Pentagon targets Latinos and Mexicans to man the front lines in war on terror

With the casualty rate in Iraq growing by the day and President George Bush's worldwide "war on terrorism" showing no signs of abating, a stretched United States military is turning increasingly to Latinos - including tens of thousands of non-citizen immigrants - to do the fighting and dying on its behalf.

Senior Pentagon officials have identified Latinos as by far the most promising ethnic group for recruitment, because their numbers are growing rapidly in the US and they include a plentiful supply of low-income men of military age with few other job or educational prospects.

Recruitment efforts have also extended to non-citizens, who have been told by the Bush administration that they can apply for citizenship the day they join up, rather than waiting the standard five years after receiving their green card. More than 37,000 non-citizens, almost all Latino, are currently enlisted. Recruiters have even crossed the border into Mexico - to the fury of the Mexican authorities - to look for school-leavers who may have US residency papers.

The aim, according to Pentagon officials, is to boost the Latino numbers in the military from roughly 10 per cent to as much as 22 per cent. That was the figure cited recently by John McLaurin, a deputy assistant secretary of the army, as the size of the "Hispanic ... recruiting market", and it has also been bandied about in the pages of the Army Times.

But while officials praise the willingness of Mexican Americans and other Latinos, the strategy has been denounced by anti-war groups as a cynical exploitation of impoverished young men who are lined up to be little more than cannon fodder.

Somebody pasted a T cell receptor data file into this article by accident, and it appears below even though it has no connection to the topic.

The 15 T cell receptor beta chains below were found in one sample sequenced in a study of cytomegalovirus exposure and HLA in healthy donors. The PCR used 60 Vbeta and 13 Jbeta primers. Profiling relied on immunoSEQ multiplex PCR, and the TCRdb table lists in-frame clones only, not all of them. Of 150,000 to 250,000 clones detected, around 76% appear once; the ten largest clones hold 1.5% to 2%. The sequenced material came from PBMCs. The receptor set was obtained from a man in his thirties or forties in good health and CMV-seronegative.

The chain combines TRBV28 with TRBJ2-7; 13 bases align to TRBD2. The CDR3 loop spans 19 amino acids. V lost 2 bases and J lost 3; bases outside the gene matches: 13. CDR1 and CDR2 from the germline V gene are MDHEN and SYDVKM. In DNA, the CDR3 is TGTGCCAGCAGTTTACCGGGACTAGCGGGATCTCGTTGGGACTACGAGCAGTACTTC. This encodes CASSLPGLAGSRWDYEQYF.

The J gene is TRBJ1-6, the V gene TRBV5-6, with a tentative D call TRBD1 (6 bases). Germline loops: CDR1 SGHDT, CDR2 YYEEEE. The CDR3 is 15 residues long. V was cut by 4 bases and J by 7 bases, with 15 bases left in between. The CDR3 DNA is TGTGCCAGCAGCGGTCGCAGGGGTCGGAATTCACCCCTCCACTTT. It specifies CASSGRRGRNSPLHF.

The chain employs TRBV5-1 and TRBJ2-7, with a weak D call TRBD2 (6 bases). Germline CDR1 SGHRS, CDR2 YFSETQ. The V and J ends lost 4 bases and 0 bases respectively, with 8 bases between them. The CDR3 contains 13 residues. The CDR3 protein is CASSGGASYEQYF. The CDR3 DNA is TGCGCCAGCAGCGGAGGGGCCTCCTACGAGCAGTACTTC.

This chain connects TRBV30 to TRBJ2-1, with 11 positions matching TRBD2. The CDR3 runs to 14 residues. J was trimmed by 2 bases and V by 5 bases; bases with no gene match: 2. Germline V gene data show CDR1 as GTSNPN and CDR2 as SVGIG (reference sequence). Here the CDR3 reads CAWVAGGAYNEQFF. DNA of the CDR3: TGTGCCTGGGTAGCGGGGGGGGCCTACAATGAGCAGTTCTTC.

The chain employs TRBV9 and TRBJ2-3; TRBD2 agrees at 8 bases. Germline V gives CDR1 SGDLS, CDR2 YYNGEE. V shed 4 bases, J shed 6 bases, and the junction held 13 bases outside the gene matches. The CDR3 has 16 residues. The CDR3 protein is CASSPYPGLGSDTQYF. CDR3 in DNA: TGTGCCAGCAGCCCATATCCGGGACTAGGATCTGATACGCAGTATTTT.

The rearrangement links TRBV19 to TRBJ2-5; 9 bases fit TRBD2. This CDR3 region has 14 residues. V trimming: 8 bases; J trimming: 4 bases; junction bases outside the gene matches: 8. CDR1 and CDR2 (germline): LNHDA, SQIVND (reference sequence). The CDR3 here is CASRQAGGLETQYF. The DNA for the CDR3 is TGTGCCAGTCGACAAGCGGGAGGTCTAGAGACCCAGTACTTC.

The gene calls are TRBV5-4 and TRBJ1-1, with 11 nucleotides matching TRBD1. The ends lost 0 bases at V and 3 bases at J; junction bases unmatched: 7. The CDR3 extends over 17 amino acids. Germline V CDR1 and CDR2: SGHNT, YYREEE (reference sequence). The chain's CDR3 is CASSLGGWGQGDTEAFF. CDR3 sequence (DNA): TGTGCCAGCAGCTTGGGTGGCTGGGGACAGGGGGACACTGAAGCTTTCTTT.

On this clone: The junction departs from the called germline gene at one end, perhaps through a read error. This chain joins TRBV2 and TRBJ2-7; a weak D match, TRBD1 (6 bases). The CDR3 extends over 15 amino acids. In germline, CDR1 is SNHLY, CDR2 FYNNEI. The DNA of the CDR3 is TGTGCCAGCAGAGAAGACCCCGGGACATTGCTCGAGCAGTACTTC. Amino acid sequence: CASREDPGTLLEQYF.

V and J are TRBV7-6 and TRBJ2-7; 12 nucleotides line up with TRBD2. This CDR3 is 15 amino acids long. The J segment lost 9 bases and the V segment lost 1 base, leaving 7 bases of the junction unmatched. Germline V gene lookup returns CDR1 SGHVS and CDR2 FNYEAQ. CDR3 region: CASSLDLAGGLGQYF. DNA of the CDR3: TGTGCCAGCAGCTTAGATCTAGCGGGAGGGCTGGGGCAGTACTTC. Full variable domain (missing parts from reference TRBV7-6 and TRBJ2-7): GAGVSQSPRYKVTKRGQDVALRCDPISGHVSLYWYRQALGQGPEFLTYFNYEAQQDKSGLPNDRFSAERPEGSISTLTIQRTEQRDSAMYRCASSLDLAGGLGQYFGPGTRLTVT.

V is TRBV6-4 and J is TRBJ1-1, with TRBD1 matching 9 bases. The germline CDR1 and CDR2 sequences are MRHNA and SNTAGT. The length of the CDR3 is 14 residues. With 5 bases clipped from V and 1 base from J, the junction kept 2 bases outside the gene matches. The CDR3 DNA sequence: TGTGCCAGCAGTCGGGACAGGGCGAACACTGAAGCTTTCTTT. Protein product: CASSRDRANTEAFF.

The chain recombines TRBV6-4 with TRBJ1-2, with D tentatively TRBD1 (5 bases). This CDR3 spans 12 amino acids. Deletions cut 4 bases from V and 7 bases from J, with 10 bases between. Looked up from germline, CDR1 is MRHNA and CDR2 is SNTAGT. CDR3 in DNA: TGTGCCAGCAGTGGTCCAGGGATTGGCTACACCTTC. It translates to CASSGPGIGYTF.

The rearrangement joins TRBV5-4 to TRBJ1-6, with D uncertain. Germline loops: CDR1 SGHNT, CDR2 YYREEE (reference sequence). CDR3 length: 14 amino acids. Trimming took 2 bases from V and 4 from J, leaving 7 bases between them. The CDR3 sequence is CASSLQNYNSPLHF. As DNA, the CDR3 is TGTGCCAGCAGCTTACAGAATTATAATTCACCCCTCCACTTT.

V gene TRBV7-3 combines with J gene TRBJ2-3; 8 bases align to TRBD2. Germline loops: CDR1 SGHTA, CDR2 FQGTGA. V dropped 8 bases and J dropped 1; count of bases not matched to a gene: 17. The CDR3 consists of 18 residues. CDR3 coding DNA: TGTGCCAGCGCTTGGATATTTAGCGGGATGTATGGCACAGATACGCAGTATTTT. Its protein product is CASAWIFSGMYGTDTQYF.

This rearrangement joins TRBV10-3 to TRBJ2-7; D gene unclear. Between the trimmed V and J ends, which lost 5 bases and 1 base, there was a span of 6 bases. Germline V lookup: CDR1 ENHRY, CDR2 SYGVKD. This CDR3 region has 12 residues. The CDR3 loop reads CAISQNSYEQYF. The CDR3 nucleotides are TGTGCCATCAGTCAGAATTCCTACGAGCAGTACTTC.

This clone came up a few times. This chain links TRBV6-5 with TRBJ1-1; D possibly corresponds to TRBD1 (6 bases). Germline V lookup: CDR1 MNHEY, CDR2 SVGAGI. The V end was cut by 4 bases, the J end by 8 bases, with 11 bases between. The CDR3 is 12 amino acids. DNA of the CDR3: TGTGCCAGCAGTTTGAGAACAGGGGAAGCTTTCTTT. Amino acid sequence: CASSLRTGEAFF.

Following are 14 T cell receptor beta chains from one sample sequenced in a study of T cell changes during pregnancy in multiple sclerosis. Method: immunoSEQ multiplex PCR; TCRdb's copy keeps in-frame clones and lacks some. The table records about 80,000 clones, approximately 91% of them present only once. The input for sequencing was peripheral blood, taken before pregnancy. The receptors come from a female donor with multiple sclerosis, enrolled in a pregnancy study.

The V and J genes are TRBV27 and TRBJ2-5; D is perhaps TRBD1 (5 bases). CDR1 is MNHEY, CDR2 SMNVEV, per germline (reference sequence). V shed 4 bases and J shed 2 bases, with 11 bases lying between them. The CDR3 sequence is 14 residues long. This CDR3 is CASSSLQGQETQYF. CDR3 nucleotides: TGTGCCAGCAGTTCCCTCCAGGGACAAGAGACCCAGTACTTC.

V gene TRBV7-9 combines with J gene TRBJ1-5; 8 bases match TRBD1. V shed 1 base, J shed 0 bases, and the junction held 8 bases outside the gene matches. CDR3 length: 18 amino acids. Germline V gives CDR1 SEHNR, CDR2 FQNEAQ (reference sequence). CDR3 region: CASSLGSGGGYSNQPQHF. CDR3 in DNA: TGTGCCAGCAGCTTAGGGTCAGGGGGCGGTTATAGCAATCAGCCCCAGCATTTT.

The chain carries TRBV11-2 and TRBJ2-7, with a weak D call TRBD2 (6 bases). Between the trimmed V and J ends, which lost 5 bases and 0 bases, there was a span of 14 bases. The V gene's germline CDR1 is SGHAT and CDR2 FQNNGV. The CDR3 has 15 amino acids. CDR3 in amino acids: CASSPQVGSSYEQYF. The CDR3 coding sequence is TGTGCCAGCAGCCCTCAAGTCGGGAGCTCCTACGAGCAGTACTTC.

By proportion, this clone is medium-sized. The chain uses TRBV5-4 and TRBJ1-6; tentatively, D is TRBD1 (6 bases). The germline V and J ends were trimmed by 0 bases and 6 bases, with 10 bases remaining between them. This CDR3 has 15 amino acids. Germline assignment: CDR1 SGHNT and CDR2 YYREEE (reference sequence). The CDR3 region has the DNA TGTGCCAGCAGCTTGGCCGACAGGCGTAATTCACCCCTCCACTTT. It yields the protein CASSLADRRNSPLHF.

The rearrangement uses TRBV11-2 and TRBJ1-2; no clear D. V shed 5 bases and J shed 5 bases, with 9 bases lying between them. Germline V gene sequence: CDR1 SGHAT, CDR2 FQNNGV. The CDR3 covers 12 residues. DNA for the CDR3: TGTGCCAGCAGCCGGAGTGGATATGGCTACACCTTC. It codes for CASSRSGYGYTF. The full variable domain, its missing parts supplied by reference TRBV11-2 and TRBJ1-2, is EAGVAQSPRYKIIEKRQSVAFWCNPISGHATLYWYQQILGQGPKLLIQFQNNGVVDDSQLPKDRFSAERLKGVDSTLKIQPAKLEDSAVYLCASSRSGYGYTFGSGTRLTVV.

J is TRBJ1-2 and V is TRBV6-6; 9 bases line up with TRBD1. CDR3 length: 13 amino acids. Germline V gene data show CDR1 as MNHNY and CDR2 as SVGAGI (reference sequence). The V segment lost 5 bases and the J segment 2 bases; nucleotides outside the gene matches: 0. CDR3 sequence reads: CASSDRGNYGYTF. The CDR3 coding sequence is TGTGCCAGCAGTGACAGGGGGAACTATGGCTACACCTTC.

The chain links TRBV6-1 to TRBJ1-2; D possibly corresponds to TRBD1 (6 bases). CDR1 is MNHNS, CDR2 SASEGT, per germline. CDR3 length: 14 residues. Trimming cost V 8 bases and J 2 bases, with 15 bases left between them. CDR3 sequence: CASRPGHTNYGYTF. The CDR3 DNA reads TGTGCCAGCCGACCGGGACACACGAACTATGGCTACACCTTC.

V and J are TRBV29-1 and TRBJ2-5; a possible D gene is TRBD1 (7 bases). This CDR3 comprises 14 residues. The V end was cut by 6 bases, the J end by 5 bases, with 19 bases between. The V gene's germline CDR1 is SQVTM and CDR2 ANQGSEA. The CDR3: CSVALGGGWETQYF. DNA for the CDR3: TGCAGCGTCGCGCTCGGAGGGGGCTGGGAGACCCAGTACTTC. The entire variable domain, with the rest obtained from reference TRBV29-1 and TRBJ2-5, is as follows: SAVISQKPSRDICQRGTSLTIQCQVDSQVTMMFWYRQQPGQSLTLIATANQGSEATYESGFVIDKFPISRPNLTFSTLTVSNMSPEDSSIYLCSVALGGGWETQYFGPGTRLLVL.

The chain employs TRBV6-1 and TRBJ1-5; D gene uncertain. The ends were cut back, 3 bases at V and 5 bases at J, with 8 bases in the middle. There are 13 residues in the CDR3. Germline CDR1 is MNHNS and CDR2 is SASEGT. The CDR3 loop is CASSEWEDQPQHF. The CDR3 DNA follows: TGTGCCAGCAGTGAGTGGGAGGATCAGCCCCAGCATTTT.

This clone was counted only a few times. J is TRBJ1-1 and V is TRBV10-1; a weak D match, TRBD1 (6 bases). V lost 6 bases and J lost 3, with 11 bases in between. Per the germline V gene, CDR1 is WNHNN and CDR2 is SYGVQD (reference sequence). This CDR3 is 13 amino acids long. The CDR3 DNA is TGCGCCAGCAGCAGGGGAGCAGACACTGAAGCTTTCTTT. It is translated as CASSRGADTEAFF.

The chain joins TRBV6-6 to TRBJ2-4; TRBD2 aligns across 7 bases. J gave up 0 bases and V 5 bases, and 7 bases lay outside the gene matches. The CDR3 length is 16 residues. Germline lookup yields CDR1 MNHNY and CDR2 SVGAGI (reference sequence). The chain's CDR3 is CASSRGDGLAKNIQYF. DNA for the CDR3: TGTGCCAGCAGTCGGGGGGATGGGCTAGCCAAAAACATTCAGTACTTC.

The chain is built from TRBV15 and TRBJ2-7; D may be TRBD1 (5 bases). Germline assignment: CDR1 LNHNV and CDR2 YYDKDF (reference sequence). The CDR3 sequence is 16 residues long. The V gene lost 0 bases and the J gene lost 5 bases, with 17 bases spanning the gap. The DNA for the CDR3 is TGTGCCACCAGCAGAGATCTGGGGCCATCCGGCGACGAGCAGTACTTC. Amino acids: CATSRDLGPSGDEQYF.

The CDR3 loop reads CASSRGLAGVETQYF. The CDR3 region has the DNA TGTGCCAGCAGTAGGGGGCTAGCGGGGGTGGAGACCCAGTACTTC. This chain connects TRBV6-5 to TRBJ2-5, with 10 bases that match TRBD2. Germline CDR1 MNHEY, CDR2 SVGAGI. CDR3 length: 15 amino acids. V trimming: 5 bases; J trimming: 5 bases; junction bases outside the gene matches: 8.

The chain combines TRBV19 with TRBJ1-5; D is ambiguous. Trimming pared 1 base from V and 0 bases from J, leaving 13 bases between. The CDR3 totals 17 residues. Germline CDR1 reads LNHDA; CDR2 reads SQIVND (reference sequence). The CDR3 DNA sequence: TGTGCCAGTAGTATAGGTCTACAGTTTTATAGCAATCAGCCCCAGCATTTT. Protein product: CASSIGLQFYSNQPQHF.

Rick Jahnkow, of the Committee Opposed to Militarism and the Draft, said: "They are vulnerable economically. That's why they are targeting them. [These people are] going to provide them with the means to carry out future wars."

Recent statistics from the Pew Hispanic Centre, a non-partisan think-tank, show that Latinos are already doing the most dangerous combat jobs in disproportionate numbers. While they are still under- represented in the armed forces as a whole - they made up 9.4 per cent of enlisted men in 2001, compared with 13.4 per cent of the general population - they are over-represented in jobs that involve handling weapons (17.7 per cent).

In Iraq, the first US casualty was a Latino non- citizen, a Guatemalan orphan raised in Los Angeles called Jose Gutierrez. Although a precise breakdown of ethnic numbers is not available, the Pentagon's list of dead and wounded has included dozens of Spanish names. At least 10 out of almost 300 dead have been non-citizens.

An ethnic group has never before been the target of such a recruitment drive.

In the Vietnam war, when the US military was still conscripting soldiers for compulsory service, the de facto characteristic of the men who did the fighting and dying was class. Poor people - whether black, white or Mexican - were much more likely to be drafted, and more likely to find themselves in the front lines.

Now the military operates what Mr Jahnkow calls a "poverty draft" - selling itself as an attractive career option or stepping stone to further education in communities that have few other options. In the poorer parts of the country, army recruiters talk to children as early as primary school. At a predominantly Latino high school in east Los Angeles, students became so exasperated by the presence of army recruiters at careers fairs that they began a campaign to get rid of them with the slogan "students not soldiers".

Such activities are apparently common even across the border. A recruiter in San Diego told an Army radio show: "It's more or less common practice that some recruiters go to Tijuana to distribute pamphlets, or in some cases they look for someone to help distribute the information on the Mexican side." A recruiter who visited a technical high school in Tijuana in May triggered a diplomatic incident after the headmaster threw him out and the Mexican government protested vehemently to Washington. The army subsequently sought to deny that this was standard practice.

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